New York and Minnesota have filed a lawsuit seeking to block the Trump administration from cutting off federal funding for state programs that provide healthcare to hundreds of thousands of low-income people.
The lawsuit, filed on Friday in Manhattan federal court, seeks to restore more than $1 billion in funding for state health programs created under the Affordable Care Act, former President Barack Obama’s signature domestic policy achievement, a statement from New York Attorney General Eric Schneiderman said.
New York and Minnesota are the only states that operate so-called Basic Health Programs, a type of health insurance plan for low-income residents authorized by the law, according to Schneiderman’s statement.
In December, the U.S. Department of Health and Human Services (HHS) told both states it would cut off some of the federal funding for the programs because Congress had not appropriated money for them, according to the lawsuit. Schneiderman said the cut amounted to about 25 percent of the funding for New York’s Basic Health Program.
About 800,000 people in both states are covered by the programs, according to the lawsuit.
A spokesman for HHS could not immediately be reached for comment.
(Corrects Basic Health Plan to Basic Health Program in paragraphs 3 and 4.)
(Reporting By Brendan Pierson in New York; Editing by Chizu Nomiyama, Susan Thomas and Frances Kerry)
America is on pace for record-shattering early voter turnout — including in critical states: report
On Tuesday, The Washington Post reported that voters are casting early ballots in numbers on track to set a historic record — including in some critical battleground states.
"Early-voting counts suggest a record level of civic participation before Election Day. The tens of millions of ballots already cast show highly enthusiastic voters are making sure their votes are counted amid a pandemic," said the report.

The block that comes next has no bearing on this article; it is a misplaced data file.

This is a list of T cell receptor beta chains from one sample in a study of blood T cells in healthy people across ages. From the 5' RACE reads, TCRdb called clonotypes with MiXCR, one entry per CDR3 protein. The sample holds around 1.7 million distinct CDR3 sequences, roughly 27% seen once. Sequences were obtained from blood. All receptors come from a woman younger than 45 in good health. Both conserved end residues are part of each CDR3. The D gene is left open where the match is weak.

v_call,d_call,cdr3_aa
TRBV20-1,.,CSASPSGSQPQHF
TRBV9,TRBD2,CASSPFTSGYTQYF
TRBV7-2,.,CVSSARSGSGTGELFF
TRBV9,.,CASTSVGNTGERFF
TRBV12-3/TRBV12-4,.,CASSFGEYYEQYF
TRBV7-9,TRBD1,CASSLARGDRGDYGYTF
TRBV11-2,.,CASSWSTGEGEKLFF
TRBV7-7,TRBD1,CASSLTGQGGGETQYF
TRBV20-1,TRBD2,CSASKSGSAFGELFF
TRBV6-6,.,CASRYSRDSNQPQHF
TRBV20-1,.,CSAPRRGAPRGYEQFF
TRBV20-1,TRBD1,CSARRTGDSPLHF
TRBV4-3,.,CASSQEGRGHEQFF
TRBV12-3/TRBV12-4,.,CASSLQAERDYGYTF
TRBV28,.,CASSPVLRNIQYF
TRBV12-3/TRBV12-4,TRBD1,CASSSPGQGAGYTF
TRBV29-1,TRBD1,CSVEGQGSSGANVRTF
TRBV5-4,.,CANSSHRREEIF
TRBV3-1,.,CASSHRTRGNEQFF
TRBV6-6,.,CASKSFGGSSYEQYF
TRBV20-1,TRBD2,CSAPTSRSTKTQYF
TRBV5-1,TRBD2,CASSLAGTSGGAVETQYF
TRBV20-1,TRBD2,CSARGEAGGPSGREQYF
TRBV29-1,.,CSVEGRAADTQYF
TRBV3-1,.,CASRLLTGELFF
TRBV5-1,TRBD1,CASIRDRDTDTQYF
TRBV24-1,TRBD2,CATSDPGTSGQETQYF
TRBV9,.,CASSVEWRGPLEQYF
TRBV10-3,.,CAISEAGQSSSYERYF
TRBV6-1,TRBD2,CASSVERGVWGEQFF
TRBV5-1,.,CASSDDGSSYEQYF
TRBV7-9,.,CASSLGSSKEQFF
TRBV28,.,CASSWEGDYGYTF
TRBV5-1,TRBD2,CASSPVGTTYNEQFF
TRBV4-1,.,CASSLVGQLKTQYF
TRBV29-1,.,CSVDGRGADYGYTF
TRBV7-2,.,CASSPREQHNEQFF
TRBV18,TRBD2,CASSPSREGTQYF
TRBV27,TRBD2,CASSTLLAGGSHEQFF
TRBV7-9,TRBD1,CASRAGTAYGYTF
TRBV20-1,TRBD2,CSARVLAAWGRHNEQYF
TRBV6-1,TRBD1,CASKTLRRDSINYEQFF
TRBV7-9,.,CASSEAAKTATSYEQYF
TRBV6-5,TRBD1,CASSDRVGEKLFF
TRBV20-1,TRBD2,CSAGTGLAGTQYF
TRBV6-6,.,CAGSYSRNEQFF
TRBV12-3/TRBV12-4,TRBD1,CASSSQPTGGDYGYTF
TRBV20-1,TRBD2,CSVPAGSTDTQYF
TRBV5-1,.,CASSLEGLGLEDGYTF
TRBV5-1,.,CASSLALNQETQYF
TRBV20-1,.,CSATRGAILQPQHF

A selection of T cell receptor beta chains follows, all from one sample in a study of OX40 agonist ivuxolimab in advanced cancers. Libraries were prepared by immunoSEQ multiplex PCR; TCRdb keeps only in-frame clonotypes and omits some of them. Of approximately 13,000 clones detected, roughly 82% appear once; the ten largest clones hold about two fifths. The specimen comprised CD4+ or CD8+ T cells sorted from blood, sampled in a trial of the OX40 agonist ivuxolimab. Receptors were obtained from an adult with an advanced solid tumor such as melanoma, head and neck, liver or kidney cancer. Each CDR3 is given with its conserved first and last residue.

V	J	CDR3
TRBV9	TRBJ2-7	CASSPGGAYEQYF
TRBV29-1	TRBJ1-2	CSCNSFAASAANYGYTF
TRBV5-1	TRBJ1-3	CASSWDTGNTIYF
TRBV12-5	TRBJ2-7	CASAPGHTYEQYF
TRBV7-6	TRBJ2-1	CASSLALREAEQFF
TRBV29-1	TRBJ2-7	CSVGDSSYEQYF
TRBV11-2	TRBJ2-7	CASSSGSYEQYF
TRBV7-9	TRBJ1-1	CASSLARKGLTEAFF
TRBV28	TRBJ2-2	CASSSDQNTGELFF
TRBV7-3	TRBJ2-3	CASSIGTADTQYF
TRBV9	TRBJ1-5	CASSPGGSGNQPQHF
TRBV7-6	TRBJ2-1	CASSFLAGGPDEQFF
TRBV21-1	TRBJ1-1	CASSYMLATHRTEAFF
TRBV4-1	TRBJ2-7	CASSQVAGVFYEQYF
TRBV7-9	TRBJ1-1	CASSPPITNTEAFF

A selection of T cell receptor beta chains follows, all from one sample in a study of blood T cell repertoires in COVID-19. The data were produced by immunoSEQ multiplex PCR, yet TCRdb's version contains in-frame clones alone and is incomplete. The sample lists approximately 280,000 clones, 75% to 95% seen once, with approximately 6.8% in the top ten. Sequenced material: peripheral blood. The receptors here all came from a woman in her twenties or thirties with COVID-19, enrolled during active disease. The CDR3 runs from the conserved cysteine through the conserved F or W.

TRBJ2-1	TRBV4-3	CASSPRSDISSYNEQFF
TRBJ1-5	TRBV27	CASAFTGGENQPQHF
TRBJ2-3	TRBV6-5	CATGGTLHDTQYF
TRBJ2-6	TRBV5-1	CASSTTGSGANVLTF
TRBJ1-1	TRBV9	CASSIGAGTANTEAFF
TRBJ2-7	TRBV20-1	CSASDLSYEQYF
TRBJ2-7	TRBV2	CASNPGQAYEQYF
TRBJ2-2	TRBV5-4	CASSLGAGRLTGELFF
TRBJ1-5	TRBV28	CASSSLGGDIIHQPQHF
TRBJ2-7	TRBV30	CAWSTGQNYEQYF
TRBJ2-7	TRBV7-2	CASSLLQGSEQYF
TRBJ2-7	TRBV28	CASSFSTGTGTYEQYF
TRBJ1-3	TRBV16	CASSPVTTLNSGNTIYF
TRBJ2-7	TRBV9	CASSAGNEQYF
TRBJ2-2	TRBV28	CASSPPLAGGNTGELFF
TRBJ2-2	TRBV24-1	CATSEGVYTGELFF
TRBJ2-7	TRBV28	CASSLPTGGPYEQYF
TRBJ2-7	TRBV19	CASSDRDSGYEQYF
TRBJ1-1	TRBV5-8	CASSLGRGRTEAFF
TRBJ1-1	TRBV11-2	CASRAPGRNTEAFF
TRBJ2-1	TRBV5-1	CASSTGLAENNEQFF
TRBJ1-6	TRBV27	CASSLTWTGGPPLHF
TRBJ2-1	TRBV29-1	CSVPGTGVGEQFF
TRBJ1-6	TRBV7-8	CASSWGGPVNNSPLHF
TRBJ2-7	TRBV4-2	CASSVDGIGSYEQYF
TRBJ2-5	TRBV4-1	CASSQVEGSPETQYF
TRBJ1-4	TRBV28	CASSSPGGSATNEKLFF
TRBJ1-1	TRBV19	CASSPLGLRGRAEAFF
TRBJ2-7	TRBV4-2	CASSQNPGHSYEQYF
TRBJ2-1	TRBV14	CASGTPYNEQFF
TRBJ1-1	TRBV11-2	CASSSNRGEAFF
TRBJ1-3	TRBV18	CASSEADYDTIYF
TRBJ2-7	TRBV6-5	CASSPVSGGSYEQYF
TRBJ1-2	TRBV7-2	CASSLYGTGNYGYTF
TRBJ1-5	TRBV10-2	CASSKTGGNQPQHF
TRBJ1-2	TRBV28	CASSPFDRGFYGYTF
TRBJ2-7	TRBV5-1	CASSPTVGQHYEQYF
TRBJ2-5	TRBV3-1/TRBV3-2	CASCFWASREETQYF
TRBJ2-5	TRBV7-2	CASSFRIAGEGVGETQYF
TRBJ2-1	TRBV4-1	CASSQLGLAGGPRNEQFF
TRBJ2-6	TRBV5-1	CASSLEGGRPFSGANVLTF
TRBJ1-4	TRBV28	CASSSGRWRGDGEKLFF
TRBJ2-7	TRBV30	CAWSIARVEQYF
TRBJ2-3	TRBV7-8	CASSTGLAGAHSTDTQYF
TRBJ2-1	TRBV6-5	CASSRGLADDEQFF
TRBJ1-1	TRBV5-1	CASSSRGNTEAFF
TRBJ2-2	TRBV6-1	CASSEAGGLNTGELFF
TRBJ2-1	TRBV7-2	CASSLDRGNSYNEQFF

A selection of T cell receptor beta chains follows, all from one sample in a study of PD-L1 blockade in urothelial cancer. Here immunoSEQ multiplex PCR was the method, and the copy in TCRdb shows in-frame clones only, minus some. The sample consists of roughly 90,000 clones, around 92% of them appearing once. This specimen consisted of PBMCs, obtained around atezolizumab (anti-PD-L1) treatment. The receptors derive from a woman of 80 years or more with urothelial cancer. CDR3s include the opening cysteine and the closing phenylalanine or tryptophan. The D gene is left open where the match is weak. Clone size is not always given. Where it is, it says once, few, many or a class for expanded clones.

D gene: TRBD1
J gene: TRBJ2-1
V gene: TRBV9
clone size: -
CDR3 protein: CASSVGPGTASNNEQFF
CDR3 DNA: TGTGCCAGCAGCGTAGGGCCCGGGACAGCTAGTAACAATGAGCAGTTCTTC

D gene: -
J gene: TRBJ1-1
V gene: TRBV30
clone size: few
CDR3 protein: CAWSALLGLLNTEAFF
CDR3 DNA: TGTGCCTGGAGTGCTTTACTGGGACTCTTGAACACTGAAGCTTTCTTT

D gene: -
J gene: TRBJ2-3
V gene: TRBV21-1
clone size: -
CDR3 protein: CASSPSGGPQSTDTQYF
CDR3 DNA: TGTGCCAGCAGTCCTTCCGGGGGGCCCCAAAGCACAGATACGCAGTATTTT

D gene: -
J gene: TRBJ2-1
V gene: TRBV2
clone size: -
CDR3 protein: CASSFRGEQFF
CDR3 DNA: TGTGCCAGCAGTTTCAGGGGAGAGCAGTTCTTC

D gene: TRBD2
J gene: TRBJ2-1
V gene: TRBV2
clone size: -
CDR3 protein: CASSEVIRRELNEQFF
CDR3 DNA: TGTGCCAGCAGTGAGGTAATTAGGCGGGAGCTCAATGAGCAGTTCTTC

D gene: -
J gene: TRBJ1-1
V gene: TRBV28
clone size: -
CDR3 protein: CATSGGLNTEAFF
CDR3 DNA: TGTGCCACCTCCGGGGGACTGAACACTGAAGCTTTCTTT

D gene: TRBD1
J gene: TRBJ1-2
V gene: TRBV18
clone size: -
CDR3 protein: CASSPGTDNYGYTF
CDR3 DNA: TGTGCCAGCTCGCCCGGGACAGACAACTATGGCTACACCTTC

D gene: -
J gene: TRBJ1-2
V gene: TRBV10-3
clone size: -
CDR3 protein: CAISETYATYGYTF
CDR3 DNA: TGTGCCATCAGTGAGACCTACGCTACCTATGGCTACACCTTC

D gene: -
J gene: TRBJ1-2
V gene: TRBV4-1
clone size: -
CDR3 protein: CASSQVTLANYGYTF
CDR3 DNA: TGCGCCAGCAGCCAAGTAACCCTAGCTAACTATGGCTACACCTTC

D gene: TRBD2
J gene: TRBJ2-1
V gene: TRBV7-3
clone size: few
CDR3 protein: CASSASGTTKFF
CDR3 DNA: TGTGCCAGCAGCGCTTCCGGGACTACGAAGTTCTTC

15.8 million people in battleground states have already voted, and in some states, like Michigan and Wisconsin, more people have voted early so far than did in the entire early voting period of 2016. In North Carolina, meanwhile, 2 million ballots have been cast — more than double the same amount at this point in 2016.
Pro-Trump activist who claims he’s from the future will represent himself against federal charges for stealing NFL brain scans
On Tuesday, The Daily Beast's Will Sommer reported that Austin Steinbart — a QAnon activist controversial even within the pro-Trump conspiracy world — plans to act as his own attorney in an upcoming federal criminal case.
Some QAnon news: QAnon figure Austin Steinbart, who goes by the alias "Baby Q" and has claimed to be the leader of QAnon visiting from the future via time travel, just filed to act as his own attorney in a federal felony case. What could go wrong?
— Will Sommer (@willsommer) October 20, 2020
‘Whiny orange baby’ Trump mocked for his panicked threat to scoop CBS on his own interview meltdown
On Tuesday, following reports that President Donald Trump stormed out of a "60 Minutes" interview with Lesley Stahl for an unknown reason, the president tweeted that he is considering releasing footage ahead of CBS, to prevent reporters from spinning the "FAKE and BIASED" interview.
Commenters on social media laughed at the president for telegraphing his apparent fear over the content of the exchange.
Lay off the drugs man.